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Clear up on pool netmasks

Discussion in 'Routing & Switching' started by KnightFireFx, Dec 6, 2009.

  1. KnightFireFx

    KnightFireFx New Member

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    Hi guys,

    Have tried researching and gathering information regarding the format of netmasks in Dynamic NAT Configurations.

    Is this the subnet mask which will be used for the pooled addresses? Or is it just to verify the range of addresses is in the same subnet?

    Can you use the network address ? Broadcast address?

    I've seen very unclear and conflicting examples and suggestions.

    Thanks for any information in advance.

    Kyle
     
    Certifications: A+, Network+, CCNA, CCENT, MCDST, MCP
    WIP: CCNA: Security, Telecom Engineering
  2. cisco lab rat

    cisco lab rat Megabyte Poster

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    The mask is used to define the network, the range of addresses you define as the pool is used to determine the viable addresses that can be issued.

    Lets use the example of 100.140.1.0 through to 100.140.1.15 with a Mask of 255.255.255.240 of /28

    the command:

    ip nat pool xxxxx 100.140.1.1 100.140.1.14 netmask 255.255.255.240

    It is not advisable or correct to write out the command including the Network and or broadcast like below

    ip nat pool xxxxx 100.140.1.0 100.140.1.15 netmask 255.255.255.240 <wrong, in the sense that it is not the best way to do it, but it still works

    Although it can be done the system will not issue the network or broadcast address to a client. I have tested this and that seems to be the case. I am aware that there is quite a bit of conflicting info since the cisco device which I used seems to accept the command with the network and broadcast.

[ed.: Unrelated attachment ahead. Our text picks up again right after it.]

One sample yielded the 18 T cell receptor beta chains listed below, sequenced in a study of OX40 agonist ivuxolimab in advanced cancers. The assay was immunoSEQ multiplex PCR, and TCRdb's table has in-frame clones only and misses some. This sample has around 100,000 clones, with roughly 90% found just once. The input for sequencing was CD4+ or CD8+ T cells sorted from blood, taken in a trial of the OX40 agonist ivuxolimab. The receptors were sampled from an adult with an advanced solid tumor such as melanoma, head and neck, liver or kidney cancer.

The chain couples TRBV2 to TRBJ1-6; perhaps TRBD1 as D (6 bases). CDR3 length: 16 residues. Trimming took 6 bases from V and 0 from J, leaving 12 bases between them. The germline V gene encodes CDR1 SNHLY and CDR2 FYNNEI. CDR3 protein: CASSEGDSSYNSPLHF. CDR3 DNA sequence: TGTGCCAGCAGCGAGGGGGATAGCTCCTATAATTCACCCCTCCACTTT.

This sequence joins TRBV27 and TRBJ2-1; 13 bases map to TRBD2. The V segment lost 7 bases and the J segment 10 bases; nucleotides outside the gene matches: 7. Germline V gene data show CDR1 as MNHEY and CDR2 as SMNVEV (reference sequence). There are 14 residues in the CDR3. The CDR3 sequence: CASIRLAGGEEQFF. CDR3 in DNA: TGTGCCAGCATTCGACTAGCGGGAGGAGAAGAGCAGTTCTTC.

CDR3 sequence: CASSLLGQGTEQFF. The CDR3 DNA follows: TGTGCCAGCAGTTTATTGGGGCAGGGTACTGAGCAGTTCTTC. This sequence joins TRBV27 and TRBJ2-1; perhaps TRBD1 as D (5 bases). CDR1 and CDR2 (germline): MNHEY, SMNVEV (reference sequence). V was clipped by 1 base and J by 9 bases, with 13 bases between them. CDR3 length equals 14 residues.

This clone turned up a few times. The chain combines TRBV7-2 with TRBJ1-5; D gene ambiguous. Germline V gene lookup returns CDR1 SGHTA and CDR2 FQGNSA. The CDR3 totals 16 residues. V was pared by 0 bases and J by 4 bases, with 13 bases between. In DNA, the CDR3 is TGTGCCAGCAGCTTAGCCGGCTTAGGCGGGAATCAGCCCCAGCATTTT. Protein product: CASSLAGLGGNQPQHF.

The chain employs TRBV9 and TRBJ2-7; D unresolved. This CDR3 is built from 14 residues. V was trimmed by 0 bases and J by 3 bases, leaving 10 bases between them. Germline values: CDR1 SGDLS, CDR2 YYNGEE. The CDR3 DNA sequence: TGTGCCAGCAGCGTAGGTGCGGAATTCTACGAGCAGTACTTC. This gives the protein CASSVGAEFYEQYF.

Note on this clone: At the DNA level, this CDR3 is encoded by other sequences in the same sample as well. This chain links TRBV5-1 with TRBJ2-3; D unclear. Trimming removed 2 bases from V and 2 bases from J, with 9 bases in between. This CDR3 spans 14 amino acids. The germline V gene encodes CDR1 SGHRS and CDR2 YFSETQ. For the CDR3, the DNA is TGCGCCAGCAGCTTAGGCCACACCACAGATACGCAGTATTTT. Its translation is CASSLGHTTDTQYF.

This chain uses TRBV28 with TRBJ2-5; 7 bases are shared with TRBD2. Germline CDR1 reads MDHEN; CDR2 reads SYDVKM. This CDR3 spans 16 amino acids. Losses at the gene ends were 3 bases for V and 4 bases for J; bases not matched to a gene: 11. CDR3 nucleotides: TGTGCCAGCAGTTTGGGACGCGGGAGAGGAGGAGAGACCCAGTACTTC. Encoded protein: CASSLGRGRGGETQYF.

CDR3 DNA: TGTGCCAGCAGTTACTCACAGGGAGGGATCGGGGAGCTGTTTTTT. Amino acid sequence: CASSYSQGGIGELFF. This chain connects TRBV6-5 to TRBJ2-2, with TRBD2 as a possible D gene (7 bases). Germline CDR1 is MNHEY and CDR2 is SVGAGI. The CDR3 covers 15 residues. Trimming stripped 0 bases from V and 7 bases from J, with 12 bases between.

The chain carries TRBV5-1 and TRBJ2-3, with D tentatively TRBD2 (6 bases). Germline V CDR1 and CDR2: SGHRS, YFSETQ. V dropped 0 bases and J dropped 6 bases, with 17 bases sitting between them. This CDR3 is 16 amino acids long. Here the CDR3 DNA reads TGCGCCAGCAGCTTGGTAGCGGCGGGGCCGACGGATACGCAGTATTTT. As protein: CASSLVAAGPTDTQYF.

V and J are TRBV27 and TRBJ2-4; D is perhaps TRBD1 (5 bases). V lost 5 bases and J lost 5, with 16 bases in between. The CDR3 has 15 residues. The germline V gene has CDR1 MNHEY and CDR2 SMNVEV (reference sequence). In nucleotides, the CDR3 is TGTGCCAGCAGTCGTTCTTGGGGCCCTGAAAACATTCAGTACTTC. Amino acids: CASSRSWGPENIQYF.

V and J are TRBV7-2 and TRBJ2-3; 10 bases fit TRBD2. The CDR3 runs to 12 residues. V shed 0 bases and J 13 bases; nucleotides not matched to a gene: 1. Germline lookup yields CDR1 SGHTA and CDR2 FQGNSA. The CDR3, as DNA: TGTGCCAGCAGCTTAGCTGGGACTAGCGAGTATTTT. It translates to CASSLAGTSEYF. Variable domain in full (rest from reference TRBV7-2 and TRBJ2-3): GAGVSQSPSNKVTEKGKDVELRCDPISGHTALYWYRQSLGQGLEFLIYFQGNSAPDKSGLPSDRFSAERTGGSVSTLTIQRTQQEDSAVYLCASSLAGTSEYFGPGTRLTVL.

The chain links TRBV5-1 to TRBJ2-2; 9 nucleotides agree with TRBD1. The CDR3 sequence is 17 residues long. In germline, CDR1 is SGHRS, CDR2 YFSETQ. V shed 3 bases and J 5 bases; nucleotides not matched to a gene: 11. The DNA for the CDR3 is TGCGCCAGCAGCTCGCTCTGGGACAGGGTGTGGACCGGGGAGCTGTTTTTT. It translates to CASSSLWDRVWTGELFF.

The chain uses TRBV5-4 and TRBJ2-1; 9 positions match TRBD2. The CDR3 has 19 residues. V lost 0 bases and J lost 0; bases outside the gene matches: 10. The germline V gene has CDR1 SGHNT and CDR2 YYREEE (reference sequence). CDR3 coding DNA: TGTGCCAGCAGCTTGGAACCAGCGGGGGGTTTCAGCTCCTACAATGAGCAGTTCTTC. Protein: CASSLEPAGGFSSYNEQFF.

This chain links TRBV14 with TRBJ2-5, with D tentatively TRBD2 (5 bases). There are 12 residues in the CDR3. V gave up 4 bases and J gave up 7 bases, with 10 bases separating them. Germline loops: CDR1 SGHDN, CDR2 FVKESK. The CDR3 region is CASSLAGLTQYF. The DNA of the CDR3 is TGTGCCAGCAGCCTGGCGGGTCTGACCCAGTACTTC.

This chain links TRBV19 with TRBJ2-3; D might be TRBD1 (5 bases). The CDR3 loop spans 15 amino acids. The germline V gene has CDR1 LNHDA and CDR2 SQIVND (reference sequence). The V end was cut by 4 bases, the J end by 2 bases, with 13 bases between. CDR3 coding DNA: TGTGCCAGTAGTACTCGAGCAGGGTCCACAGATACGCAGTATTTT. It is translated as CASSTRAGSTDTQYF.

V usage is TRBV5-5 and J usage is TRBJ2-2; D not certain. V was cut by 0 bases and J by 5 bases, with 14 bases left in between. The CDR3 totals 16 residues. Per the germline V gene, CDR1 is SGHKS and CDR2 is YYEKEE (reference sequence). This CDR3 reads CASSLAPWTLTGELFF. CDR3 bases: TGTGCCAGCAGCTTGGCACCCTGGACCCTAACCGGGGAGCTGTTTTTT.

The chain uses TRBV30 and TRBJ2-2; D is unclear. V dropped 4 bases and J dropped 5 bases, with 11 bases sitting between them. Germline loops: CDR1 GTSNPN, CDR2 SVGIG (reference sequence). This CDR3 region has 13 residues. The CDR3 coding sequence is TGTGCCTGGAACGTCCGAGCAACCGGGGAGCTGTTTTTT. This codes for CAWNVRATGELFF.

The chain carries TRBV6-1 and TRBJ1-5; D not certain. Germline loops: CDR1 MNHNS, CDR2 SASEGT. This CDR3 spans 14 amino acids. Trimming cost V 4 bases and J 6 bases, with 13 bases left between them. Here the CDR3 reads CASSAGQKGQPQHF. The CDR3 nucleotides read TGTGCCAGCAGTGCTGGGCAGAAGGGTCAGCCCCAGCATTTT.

I will run a more comprehensive test this week to see if there are any further issues with applying the Network and the Broadcast.

    Cheers

    Joe
     
    Certifications: Yes I pretty much am!!
    WIP: Fizzicks Degree
  3. cisco lab rat

    cisco lab rat Megabyte Poster

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    An update as promised

    I tested this NAT setup and the results were that even if you do use the network address as the first in the range and the broadcast address as the last address in the pool, the NAT process will first of all not complain, and when it comes to assigning addresses it will start assigning from the first "legal" host address and stop at the last, never assigning the broadcast address.

    Once all the addresses in the pool have been used and PAT (Overload) has not been enabled no further sessions are allowed to be established through the router.

    Tested a pair of 1841's IOS 12.4 advancedsec

    Hope this helps

    Joe
     
    Last edited: Dec 27, 2009
    Certifications: Yes I pretty much am!!
    WIP: Fizzicks Degree

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